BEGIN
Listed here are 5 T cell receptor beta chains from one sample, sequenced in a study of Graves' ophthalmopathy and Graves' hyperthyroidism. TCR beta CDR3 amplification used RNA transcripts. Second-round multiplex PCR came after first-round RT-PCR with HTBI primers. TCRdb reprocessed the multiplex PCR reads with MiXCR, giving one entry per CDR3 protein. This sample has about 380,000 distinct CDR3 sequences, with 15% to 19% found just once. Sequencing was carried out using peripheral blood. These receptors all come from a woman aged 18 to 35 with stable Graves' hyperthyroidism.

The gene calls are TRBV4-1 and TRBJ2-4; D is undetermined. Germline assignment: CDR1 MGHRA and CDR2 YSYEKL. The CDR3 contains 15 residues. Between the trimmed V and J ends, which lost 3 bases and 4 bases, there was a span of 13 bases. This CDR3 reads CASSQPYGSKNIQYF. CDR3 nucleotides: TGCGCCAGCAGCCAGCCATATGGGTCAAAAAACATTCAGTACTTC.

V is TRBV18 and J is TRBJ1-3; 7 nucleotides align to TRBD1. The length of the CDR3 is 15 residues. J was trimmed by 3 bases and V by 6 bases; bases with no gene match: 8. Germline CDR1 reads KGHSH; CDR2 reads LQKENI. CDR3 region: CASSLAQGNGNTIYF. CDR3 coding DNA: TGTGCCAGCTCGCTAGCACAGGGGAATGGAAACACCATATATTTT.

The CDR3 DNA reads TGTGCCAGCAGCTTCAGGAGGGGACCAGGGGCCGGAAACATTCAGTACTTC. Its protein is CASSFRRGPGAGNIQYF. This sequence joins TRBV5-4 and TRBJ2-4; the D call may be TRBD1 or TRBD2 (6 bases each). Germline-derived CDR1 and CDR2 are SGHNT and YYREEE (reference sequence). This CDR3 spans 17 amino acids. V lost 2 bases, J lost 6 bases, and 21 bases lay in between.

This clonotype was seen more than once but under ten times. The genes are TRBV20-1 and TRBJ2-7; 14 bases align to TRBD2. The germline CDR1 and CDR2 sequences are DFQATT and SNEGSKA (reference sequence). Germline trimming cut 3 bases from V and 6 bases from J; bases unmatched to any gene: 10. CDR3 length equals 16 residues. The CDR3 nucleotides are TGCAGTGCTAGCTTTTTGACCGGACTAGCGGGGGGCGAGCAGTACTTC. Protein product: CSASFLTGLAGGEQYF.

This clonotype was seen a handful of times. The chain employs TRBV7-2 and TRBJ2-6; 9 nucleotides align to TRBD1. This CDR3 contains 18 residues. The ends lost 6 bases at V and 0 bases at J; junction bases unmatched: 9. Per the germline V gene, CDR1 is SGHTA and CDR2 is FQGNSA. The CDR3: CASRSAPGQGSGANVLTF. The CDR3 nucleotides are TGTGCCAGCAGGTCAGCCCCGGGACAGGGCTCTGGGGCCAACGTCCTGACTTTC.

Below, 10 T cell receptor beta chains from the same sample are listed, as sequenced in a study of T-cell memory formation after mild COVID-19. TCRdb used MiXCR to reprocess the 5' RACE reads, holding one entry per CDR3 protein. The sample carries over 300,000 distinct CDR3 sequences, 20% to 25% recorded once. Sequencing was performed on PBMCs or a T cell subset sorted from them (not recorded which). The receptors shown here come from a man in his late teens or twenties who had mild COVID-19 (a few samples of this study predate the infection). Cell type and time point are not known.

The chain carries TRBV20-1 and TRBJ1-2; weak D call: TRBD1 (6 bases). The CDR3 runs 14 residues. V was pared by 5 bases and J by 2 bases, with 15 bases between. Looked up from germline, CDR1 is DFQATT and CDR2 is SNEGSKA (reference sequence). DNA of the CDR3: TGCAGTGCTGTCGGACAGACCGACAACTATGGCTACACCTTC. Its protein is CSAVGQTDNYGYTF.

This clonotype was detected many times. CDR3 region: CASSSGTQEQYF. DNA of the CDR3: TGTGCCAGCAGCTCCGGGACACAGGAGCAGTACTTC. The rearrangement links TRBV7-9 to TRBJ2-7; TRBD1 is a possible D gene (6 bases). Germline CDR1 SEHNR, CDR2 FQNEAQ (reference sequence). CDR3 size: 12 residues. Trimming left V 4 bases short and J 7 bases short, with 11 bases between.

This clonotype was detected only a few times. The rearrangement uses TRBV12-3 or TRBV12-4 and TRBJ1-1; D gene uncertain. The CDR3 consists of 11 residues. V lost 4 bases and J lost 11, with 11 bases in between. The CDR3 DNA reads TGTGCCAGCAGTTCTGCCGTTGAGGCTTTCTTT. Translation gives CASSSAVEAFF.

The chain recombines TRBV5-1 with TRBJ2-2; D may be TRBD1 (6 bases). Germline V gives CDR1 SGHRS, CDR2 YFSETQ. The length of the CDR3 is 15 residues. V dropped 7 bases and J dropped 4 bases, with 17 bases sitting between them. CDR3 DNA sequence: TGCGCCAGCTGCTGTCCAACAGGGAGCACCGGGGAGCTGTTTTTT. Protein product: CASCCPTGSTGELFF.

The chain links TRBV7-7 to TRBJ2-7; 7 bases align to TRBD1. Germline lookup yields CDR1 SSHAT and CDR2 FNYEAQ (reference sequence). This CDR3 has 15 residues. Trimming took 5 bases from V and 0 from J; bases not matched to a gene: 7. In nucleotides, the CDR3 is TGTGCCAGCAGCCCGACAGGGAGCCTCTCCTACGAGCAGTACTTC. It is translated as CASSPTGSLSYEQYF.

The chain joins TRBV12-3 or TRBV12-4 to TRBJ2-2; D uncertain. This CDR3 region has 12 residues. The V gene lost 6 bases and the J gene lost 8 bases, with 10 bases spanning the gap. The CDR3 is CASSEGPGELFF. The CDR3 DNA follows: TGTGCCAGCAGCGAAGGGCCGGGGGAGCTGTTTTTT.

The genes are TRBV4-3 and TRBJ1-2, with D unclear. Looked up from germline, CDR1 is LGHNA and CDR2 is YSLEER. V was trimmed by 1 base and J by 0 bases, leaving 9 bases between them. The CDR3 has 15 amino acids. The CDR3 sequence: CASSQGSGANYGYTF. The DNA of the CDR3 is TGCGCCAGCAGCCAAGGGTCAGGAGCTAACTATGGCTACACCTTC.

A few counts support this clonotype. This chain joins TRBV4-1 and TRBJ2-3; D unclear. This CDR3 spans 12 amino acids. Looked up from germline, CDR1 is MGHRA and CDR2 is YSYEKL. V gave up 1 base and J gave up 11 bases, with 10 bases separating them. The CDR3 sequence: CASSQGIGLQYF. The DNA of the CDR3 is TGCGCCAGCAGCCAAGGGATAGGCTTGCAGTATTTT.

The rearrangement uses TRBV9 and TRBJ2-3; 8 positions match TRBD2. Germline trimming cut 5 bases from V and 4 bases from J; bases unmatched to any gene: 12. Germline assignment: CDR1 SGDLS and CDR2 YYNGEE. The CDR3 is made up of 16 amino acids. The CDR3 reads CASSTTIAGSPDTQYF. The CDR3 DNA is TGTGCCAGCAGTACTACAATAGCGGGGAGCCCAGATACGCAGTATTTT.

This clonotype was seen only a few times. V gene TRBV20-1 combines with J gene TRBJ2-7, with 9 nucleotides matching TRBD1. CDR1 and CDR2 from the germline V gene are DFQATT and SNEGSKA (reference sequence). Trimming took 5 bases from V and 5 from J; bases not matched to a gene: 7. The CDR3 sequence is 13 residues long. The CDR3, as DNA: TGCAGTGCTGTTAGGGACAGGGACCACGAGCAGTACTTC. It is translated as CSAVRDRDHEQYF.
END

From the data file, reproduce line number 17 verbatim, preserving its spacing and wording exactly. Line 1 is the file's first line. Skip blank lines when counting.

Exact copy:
This clonotype was seen only a few times. V gene TRBV20-1 combines with J gene TRBJ2-7, with 9 nucleotides matching TRBD1. CDR1 and CDR2 from the germline V gene are DFQATT and SNEGSKA (reference sequence). Trimming took 5 bases from V and 5 from J; bases not matched to a gene: 7. The CDR3 sequence is 13 residues long. The CDR3, as DNA: TGCAGTGCTGTTAGGGACAGGGACCACGAGCAGTACTTC. It is translated as CSAVRDRDHEQYF.